The Americans make them because before the Indian wars in the late 1800's that put the original nations onto reservations, when the native American Indian nations were still free, the plains Indians used a travois - two poles hung from a pony to carry weight such as a tepee (they didn't use wheels) - so the modern mono-wheel design - bad enough for a pony back then, terrible now for a hiker!
 

lindam

Active Member
Camino(s) past & future
Frances, VDLP, Invierno, Portuguese, Madrid, Ingles, Fisterra, Muxia, Catalan/Aragones/Loyola Norte
As another option, I recently saw this design: https://trekkersfriend.com. Seems to offer a fair bit of flexibility in terms of its use and is lightweight.
 

dougfitz

Veteran Member
Camino(s) past & future
Spain: Mar 2010, Apr 2014, May/Jun 2016. Norway/Sweden: 2012, 2018. Other: 2011, 2019. CP (tbc)
This link works:

This link says it's at fundraising stages. They expect it to retail for 1000 Euros. It seems like a lot of money for one wheel and some metal. It doesn't even seem to have brakes, which you need on these things for going downhill. The designers are living in a fantasy world if they think they would sell more then a few.
Thanks for a working link. The fundraiser, and some specifications, are here, and it has a brake. But it appears that there is only one 'order' so far.

I can understand a single wheel design for more extreme trail conditions, such as some of the legs of the St Olavs Way routes that I have walked, but not for the routes that I have walked in Spain.

Also, as others have pointed out, it is possible to design a trailer to give much less than 50% of the load on the walker, but that is so much easier to achieve in a two wheel design where the load is both between the wheels and over the axle.
 
Camino(s) past & future
Frances (2019)
It's not exactly an alternative to a rucksack. You still need the rucksack to put your stuff into. This just helps you tote it. Others have noted the cost and the lack of brakes. I wonder about stability with the single wheel. It seems to require you to constantly hold a pair of handles to keep it stable, which doesn't leave any hands free. An alternative might be what Efren used on his Via Francigena trip. It had the handles but you could also strap it to your waist, and the two wheels seem a little more stable: https://www.radicaldesign.com/wheelie-v-cargo-walking-trailer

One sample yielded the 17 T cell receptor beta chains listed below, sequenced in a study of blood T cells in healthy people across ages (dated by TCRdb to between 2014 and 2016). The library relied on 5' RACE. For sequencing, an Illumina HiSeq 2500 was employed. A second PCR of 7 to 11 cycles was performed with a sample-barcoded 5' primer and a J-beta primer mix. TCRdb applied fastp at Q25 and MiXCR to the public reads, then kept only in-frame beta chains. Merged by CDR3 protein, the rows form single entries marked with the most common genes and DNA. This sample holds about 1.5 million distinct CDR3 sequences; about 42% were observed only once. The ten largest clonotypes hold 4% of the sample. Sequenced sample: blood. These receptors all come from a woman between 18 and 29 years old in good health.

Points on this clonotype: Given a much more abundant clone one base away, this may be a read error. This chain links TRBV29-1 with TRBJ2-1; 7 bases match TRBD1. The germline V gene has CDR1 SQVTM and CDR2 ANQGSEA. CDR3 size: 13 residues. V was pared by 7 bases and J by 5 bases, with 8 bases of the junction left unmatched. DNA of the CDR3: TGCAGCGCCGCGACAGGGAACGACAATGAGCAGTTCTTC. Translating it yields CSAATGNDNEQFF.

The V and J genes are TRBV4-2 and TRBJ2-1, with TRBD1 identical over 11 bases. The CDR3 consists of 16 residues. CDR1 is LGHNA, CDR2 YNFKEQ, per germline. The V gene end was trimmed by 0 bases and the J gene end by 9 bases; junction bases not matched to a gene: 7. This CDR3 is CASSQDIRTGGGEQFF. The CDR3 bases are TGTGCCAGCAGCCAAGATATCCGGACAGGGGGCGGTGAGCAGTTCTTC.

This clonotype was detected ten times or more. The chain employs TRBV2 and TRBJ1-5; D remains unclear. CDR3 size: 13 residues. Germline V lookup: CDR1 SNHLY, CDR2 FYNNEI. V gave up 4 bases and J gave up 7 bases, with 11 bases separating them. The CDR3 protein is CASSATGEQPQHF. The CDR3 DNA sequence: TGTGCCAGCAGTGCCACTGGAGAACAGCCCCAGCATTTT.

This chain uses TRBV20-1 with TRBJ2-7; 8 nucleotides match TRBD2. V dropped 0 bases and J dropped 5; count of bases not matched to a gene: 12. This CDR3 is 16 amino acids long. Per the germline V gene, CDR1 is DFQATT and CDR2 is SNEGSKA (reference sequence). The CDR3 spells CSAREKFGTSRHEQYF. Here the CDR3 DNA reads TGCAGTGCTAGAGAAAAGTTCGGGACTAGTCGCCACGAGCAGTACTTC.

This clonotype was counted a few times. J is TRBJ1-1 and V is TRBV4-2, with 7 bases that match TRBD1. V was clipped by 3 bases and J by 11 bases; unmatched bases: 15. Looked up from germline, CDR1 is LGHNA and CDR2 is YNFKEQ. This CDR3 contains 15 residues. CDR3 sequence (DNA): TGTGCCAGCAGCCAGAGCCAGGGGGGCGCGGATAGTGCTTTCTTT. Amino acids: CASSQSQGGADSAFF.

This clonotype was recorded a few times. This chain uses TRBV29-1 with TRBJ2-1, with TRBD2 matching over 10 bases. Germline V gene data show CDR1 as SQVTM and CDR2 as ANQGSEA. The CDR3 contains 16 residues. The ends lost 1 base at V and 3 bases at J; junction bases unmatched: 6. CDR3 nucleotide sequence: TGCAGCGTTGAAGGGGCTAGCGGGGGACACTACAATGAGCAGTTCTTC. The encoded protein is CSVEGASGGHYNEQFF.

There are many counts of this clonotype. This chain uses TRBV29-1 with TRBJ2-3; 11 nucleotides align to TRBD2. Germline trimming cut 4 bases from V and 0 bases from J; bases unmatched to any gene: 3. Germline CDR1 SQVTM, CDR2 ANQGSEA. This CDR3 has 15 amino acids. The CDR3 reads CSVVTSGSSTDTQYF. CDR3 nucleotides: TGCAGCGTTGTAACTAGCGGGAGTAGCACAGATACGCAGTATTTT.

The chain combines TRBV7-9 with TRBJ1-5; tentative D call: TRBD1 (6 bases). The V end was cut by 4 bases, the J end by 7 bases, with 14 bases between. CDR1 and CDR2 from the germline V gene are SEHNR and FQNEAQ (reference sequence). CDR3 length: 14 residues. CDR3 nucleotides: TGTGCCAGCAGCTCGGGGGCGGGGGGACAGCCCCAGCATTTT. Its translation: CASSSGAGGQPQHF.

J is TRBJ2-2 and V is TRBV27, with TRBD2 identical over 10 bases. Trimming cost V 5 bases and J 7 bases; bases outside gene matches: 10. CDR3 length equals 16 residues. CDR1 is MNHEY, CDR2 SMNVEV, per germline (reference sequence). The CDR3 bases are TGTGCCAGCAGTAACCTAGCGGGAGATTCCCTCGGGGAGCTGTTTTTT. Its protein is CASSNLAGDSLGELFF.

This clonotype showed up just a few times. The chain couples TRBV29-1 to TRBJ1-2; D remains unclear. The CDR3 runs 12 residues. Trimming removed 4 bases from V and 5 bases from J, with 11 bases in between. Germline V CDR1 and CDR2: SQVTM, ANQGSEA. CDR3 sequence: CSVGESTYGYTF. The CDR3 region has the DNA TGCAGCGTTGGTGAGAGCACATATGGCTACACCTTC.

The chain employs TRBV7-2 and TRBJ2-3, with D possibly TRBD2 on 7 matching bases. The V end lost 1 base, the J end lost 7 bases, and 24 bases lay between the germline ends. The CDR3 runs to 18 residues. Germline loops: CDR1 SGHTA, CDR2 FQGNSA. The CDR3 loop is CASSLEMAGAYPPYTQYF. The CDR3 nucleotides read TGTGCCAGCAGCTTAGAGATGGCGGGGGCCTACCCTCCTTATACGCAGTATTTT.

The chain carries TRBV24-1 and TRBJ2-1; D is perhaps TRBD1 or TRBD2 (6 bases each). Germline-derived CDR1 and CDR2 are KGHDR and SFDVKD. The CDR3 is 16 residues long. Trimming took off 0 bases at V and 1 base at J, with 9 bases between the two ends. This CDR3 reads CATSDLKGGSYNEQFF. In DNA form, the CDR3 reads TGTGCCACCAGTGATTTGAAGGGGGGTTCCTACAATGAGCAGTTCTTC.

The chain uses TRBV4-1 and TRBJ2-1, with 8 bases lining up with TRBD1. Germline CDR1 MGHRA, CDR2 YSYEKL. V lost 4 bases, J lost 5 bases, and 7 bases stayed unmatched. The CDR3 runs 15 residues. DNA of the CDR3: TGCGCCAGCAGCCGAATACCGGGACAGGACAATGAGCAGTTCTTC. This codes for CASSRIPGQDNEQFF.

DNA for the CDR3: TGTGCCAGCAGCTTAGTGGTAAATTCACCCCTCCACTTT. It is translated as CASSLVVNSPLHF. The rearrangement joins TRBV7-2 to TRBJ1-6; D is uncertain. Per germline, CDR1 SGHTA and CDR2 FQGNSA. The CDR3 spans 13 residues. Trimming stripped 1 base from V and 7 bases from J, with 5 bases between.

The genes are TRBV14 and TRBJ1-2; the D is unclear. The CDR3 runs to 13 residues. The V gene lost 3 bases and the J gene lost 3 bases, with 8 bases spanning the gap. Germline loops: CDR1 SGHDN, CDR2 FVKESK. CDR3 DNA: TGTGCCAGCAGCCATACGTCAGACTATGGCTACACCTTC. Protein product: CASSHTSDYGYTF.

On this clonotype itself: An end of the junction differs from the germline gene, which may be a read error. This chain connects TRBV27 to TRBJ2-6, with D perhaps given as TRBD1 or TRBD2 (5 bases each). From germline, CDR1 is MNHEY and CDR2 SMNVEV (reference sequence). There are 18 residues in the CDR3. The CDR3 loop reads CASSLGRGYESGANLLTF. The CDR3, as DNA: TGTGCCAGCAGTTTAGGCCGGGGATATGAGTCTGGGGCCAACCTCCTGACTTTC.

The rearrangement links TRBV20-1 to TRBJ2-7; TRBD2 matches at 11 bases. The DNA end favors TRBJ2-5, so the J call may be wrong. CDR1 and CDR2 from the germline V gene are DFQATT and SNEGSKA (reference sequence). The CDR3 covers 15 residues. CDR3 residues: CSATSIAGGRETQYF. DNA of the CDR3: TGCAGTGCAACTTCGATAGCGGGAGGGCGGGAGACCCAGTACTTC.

It does have a brake and connects to a harness with the weight carried on a hip belt. The handles are for additional stability over rough ground or when going downhill.

As previously mentioned it is overkill for a Camino but would be useful for some wilderness treks where extensive food and water are required.

It is expensive.

I did pass someone using a similar device when I did my Camino.

It could be useful for families with young children or for walking companions who take their companions pack for them for some reason.
 

JennyH94

Pilgrim in progress
Camino(s) past & future
CF - sections and whole (2012-2019) and part VF (2017)
My trailer, Spot, so kindly made and gifted by David here on the Forum and featured in David’s post No.13 above, packs down very neatly into my suitcase for airline travel to Europe and the UK from Australia and for further non-camino travels while in the Northern Hemisphere. Last year I was able to fit Spot, my backpack, camino gear and non-camino gear into the suitcase.

The day before I started my camino I posted the suitcase with all the non-camino gear etc to the post office in Santiago, headed off with Spot and collected the suitcase several weeks later. Once I dismantled Spot I gave him a shower in the hotel bathroom (cleaning up thoroughly afterwards) and packed him in the suitcase.

Here’s a photo:

5257186C-A7D2-4BCA-A0F9-B3B98994432B.jpeg

And walking with him is a dream! There’s no weight and no sweaty back from a backpack when lugging the pack. My backpack fits snugly into Spot’s cart, as does a couple of large water bottles, and, on the odd occasion, a bottle of wine! 😀

With tenting caminos being a frequent topic of conversation on the Forum recently, a trailer can make a tenting camino a very attractive option - pilgrims won’t be loaded down with the extras needed for such a camino if carrying a backpack - everything can go into the trailer.

Cheers from Oz -
Jenny